When I was 30, I was elected to the House of Delegates. And then at 37, I was elected as Attorney General of Virginia and entered my 8th year of public service. My parents were rural school teachers. My mother taught school because she not only loved helping young people but because her income was an essential part of our family’s finances. They had seen that my sisters and I had gotten a good education. And now I was seeking to live out the other two values that our parents had taught us:work hard and make a difference for others.
That’s what I was attempting to do at the age of 38, when I stepped into the same office that Bob McDonnell just left. That’s what I was doing when he wrote his thesis about women in the workforce. I wonder now what he thought then of women in elective office.
I invite you to think for a moment–think back over the years.
Did you support child care programs because they subsidized and encouraged the trend of working women and “feminists?” Or, did you support child care programs because children, especially children at risk, needed support while one or more parents were doing the best they could to put food on the table.
Did you believe that families were in danger because more and more families had two parents that worked? Or, did you lament the fact that most often two parents had to work to make ends meet for their children?
If you are a working woman, did you enter the workforce because you wanted to “break . . . perceived stereotypical role bonds and seek workplace equality and self-actualization?” Or, did you work because you needed to or wanted to and in the process often found yourself required to “break. . . perceived stereotypical role bonds . . .”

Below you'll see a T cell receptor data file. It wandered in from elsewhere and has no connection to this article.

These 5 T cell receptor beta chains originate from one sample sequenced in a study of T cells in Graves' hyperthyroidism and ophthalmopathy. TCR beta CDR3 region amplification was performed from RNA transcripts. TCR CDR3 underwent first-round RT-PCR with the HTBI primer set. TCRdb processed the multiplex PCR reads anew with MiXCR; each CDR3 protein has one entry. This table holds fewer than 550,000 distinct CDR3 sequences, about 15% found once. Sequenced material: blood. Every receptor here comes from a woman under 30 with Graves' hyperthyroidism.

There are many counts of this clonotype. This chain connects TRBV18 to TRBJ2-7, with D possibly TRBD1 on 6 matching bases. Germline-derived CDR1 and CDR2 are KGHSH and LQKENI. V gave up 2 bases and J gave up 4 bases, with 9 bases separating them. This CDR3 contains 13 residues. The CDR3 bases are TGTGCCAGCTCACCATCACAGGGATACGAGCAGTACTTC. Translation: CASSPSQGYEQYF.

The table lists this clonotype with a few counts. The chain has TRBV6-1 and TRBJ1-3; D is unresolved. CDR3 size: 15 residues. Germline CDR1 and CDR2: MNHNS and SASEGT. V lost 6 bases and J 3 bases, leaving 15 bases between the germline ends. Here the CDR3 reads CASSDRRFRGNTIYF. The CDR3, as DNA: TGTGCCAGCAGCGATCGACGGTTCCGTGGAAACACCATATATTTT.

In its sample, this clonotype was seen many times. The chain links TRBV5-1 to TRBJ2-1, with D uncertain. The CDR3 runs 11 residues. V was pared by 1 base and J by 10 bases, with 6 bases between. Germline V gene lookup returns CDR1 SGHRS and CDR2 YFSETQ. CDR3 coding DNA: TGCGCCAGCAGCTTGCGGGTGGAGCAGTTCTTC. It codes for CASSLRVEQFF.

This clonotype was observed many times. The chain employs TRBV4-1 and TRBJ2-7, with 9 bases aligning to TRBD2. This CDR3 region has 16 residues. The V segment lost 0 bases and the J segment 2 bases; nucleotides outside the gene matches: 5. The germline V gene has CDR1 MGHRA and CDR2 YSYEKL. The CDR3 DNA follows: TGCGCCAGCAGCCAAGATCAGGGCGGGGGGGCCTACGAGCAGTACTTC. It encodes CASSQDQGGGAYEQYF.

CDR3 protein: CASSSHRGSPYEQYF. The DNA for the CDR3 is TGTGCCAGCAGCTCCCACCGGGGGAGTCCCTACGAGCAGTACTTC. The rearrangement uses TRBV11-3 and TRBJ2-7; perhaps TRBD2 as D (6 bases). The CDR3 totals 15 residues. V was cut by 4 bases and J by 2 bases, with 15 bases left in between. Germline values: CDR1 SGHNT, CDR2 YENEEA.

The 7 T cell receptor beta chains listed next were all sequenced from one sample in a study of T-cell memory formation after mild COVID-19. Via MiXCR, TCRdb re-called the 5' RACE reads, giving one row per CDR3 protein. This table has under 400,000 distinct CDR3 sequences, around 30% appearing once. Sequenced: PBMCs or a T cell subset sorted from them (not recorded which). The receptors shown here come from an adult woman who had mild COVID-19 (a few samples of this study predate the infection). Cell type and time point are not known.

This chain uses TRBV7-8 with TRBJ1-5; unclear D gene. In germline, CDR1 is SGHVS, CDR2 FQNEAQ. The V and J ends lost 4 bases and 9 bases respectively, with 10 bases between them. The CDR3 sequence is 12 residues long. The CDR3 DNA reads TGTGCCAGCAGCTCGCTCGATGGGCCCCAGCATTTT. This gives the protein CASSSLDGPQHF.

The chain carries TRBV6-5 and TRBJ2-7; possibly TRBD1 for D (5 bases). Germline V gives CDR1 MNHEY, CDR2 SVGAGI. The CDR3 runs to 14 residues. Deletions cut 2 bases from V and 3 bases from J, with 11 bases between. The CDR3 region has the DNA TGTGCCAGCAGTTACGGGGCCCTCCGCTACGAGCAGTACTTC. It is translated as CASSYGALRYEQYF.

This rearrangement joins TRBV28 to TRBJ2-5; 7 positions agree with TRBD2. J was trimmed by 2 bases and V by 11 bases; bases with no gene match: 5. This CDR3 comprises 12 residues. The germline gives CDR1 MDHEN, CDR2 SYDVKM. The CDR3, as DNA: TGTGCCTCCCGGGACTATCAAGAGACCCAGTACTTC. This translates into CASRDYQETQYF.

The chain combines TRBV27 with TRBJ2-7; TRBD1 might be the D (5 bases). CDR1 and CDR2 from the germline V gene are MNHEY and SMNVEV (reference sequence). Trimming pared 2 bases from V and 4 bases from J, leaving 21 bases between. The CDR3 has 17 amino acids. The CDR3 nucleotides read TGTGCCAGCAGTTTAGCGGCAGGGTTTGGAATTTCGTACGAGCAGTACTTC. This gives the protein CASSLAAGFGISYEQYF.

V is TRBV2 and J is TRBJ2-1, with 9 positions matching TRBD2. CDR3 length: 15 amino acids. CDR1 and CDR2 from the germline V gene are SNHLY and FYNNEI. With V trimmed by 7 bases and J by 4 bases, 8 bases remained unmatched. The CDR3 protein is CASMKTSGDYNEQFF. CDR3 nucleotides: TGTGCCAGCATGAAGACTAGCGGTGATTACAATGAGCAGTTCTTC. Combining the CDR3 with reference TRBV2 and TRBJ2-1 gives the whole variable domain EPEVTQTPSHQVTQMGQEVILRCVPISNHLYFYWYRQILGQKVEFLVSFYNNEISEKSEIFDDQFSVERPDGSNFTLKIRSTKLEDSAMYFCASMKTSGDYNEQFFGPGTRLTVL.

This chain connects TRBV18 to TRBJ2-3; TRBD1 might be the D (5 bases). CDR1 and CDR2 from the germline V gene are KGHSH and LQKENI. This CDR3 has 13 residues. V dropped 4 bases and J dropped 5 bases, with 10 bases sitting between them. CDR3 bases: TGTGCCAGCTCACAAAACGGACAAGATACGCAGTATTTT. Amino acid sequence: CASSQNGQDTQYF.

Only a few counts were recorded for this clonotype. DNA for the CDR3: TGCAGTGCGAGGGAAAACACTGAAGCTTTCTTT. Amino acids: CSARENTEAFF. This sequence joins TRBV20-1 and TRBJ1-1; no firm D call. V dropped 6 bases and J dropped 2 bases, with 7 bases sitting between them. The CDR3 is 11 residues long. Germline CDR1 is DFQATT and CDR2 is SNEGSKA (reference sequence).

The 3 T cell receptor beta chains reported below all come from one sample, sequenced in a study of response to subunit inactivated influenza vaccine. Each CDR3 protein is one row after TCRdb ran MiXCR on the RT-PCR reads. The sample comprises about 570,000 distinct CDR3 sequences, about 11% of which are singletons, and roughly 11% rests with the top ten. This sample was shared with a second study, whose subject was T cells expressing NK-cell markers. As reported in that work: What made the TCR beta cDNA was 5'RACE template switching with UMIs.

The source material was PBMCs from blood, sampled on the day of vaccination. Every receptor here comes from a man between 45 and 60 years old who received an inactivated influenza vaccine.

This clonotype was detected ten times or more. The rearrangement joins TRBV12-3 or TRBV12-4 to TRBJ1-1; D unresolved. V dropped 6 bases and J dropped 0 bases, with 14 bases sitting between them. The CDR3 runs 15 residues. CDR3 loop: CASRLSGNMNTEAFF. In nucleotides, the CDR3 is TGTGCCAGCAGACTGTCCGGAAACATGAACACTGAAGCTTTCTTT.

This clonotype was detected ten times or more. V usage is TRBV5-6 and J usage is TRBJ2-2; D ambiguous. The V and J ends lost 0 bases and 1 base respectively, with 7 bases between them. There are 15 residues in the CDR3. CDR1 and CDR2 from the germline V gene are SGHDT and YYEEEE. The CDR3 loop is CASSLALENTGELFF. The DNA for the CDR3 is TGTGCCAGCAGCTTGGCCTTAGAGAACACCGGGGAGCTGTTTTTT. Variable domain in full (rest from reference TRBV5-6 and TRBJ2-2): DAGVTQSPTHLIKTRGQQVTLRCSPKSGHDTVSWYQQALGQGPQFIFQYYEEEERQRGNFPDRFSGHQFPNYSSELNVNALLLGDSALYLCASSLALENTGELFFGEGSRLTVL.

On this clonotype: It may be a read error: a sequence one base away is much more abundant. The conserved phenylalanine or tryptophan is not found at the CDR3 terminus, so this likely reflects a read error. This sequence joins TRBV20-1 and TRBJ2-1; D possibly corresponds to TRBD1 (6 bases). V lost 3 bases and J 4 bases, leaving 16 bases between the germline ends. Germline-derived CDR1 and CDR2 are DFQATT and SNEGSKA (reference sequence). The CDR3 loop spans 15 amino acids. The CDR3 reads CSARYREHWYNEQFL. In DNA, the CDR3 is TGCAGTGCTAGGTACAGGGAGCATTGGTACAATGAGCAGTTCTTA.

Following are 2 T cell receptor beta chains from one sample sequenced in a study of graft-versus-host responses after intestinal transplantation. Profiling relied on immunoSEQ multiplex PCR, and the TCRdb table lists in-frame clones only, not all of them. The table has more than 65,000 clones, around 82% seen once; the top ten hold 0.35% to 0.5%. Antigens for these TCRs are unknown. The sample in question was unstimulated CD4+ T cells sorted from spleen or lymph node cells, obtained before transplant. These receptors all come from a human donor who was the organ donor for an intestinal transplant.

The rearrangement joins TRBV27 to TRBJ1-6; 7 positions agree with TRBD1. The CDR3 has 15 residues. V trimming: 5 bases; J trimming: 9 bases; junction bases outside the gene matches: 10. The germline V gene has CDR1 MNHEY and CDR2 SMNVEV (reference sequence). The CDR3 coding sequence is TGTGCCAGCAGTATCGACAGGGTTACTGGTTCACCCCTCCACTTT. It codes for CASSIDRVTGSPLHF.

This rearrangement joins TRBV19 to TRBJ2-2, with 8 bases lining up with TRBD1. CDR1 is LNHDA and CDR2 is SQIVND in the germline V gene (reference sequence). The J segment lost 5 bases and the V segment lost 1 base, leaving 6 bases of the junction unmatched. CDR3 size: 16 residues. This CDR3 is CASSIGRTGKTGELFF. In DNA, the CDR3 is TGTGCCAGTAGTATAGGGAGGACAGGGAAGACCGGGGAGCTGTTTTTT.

Did you believe that the participation of women in the work force was a symptom of the breakdown of society? Were you or are you a woman who has worked because you are one of those “materialistic” women?
While I cannot answer these questions for every Virginian, I can certainly answer for myself.
Bob McDonnell-married and the father of two children-sat down at the age of 34 to express these views about what needed to change to get society back on track. His focal point was women and their role in the home as opposed to the workplace. Beyond that he imputes ill motives to those women who either needed to work or chose to work, and he questions the motives of those who have supported child care over the years.
Bob McDonnell now seeks to distance himself from these beliefs just as he has sought in this race for Governor to distance himself from his record. The reality is that his record as a lawmaker and Attorney General has reflected a world view espoused and written by him in his own words.
I do not share Bob McDonnell’s beliefs about what ails our society. And, while I like Bob personally my respect for him ends when he attempts to walk away from the beliefs and world view that have animated his life and been the focal point of his work as a legislator and Attorney General.
Virginians deserve to know the truth-as we say in the law-the whole truth. And so I ask you to read Bob McDonnell’s thesis here and judge for yourself.
And if you agree that Virginians deserve better, like so many of us do, please click to join Women for Deeds.
Thank you for your thoughtful consideration.
Mary Sue Terry